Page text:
ATHENS: Athens Olympics organisers (ATHOC) and Greek police are cracking down on the growing industry of counterfeit Olympic souvenirs.
Since Sunday, a special squad of six ATHOC staff posing as buyers, patrol streets in Athens hunting for unauthorised 2004 products.
“We want the counterfeiters to panic and our commercial partners and shoppers to feel secure,” ATHOC general marketing director George Bolos said.
Fake Olympics memorabilia pose a threat to the Games’ finances.
ATHOC has signed 19 licence agreements with Greek companies to produce so-called “Olympic products”, mostly T-shirts, pins and shorts, bearing famous Olympic insignia such as the Games’ five rings.
Under the terms of the deals, organisers’ revenue slice is set at 10% of products’ total sales, estimated to reach 770 million euros (US$900 million).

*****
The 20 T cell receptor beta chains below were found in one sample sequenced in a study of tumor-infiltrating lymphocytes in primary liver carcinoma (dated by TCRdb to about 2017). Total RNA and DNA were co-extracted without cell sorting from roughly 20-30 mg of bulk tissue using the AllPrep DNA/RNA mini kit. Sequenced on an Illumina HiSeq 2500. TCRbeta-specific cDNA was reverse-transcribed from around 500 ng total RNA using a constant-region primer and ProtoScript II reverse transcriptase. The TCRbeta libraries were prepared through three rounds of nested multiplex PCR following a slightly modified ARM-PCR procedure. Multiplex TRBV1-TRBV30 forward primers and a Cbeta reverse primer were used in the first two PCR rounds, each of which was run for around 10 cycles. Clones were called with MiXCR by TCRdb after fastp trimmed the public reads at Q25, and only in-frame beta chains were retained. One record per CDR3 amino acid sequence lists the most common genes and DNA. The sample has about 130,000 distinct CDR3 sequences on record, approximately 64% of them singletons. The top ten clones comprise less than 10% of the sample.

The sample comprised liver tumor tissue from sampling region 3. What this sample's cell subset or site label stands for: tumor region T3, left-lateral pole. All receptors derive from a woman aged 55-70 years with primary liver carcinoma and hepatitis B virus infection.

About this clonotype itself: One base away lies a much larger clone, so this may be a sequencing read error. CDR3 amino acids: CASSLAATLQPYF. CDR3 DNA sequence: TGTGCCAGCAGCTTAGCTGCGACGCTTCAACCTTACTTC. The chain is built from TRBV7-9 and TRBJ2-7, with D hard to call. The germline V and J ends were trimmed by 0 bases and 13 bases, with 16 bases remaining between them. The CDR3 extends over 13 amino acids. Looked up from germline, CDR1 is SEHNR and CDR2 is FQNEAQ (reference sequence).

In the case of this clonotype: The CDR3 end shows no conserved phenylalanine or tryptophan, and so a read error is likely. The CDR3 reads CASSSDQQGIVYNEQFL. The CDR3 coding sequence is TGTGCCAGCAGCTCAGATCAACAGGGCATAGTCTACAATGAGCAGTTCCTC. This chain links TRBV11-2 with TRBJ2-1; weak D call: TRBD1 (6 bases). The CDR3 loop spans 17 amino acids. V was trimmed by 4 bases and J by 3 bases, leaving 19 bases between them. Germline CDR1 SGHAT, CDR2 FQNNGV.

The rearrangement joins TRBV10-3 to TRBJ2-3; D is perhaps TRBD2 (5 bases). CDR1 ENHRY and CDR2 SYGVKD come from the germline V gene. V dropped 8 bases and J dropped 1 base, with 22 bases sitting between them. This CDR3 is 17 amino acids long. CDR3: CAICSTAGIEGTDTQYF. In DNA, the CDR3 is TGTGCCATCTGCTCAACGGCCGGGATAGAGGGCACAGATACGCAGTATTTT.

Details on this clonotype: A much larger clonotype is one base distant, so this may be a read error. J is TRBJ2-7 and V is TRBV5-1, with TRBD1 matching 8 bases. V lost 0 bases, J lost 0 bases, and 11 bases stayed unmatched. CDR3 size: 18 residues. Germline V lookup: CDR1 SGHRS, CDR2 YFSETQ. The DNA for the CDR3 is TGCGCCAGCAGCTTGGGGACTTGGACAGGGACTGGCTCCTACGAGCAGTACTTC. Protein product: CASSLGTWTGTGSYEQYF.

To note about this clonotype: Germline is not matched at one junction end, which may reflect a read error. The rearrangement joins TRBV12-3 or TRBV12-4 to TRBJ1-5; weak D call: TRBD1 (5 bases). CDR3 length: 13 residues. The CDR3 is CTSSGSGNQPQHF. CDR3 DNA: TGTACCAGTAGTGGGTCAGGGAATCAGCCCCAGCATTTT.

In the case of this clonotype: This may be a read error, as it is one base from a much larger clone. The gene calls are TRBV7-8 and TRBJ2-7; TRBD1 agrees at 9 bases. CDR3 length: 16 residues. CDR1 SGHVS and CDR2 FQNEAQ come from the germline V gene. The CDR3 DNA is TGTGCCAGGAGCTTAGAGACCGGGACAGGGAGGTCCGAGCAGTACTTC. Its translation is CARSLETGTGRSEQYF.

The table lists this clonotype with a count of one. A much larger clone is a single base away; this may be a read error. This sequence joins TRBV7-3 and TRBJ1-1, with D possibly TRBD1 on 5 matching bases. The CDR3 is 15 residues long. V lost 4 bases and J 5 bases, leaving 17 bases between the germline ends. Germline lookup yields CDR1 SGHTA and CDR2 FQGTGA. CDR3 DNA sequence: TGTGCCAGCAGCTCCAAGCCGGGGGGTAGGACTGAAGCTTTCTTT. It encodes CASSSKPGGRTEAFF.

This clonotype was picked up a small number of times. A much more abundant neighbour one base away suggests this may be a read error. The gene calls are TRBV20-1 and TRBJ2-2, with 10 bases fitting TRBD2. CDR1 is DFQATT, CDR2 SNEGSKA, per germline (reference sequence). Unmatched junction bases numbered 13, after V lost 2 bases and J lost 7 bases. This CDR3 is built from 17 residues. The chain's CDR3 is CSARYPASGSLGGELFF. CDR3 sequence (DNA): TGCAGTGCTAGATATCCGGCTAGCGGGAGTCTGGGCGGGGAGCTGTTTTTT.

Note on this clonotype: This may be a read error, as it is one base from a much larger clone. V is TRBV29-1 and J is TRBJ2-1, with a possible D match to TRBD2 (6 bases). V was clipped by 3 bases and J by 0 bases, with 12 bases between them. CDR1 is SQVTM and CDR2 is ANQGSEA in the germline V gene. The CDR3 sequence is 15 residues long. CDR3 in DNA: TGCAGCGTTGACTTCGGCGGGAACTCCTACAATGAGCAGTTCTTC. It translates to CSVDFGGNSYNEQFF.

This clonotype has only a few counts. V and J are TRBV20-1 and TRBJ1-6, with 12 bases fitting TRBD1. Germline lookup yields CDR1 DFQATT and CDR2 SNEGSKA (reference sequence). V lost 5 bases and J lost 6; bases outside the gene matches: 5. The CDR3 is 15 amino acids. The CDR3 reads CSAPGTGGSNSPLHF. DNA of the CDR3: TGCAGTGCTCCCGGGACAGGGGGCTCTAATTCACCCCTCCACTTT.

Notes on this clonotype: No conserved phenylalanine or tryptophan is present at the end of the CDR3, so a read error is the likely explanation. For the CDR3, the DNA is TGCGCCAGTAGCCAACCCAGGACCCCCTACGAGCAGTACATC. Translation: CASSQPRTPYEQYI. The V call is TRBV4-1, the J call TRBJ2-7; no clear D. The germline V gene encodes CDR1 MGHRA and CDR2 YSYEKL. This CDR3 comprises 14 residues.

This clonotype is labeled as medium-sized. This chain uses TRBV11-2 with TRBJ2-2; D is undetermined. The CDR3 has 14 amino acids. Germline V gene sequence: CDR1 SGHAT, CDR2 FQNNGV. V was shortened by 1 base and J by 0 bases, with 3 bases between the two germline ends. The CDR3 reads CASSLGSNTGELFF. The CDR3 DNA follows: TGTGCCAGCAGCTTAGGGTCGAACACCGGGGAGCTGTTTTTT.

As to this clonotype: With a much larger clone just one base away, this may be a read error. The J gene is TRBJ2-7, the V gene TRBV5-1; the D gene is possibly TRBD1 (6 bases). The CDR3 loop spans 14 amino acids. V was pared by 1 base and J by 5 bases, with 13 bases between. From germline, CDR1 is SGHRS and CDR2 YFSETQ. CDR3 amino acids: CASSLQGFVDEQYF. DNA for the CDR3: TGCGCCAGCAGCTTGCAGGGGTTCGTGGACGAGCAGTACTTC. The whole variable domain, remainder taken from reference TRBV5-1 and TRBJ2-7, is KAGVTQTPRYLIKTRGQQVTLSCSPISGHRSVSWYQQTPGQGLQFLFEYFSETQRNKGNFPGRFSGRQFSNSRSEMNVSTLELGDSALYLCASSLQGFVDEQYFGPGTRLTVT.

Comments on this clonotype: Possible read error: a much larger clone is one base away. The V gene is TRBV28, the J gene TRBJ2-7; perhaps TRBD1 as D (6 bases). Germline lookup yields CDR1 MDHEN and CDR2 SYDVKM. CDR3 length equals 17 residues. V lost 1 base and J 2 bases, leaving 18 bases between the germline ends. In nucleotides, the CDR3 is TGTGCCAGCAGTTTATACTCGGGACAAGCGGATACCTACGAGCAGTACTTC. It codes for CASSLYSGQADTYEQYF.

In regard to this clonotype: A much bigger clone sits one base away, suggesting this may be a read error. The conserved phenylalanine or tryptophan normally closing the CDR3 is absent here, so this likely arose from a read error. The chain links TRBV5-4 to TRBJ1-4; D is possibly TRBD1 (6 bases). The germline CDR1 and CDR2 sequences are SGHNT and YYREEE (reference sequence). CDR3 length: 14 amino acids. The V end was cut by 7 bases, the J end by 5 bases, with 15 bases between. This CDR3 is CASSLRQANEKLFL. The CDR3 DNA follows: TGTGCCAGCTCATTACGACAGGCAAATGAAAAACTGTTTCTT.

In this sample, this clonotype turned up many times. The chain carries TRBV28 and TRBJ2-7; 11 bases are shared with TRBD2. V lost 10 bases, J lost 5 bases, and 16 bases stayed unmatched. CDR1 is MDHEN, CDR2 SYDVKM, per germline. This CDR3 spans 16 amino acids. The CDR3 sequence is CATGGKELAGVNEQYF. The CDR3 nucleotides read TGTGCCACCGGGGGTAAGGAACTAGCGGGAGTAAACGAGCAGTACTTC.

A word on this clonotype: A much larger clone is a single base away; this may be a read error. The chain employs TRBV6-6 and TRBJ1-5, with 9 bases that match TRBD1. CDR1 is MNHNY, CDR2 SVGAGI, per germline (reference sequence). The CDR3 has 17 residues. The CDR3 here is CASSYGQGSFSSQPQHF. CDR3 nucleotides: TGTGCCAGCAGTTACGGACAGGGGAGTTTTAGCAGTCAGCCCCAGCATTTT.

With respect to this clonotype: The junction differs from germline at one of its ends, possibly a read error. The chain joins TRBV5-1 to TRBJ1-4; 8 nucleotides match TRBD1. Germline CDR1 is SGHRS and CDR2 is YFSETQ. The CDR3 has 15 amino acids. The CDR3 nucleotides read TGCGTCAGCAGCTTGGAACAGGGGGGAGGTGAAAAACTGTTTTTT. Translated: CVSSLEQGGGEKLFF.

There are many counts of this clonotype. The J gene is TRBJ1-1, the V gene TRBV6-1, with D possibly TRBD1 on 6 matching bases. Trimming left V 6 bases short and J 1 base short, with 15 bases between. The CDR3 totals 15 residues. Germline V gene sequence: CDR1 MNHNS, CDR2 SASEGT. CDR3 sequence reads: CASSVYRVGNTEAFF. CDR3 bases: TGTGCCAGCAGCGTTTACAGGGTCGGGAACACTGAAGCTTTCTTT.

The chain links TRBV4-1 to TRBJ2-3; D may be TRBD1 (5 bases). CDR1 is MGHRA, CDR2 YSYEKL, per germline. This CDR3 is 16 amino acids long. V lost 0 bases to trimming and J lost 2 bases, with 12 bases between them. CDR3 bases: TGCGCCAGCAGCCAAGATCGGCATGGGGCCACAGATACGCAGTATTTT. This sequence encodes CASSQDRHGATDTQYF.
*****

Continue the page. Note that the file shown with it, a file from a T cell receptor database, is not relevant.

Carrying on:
The lion’s share – 147.3 million euros – is forecast to come from sports clothes such as shorts, T-shirts and trainers. Next come pins (123.6 million euros), caps and hats (101.5 million euros) and jewellery (52.8 million euros).
Despite the fact that each product bears special anti-counterfeit features, such as hologram-like labels, the number of copycat souvenirs is set to rise, Bolos said.
Counterfeit products, from CDs to cigarettes, are thriving in Greece. But organisers are determined to hit hard against everyone aiming to turn a quick and easy buck on ATHOC’s expense.
“We’ll show no mercy, no pity,” Bolos said, adding: “Those who play with fire will have some unpleasant surprises.”
These are not empty words.
In what has been the biggest strike against counterfeiting since Olympic products were launched, Greece’s Financial Crimes Squad (SDOE), working closely with ATHOC, swooped down on imitators in mid-May.
Some 13,500 fakes were seized in an Athens warehouse ran by a Chinese citizen who now faces charges.
Objects confiscated were mainly T-shirts, trainers and shorts; copycat dolls of mascots Fivos and Athina; and fake olive branches – the equivalent of medals in ancient Greece. – AFP
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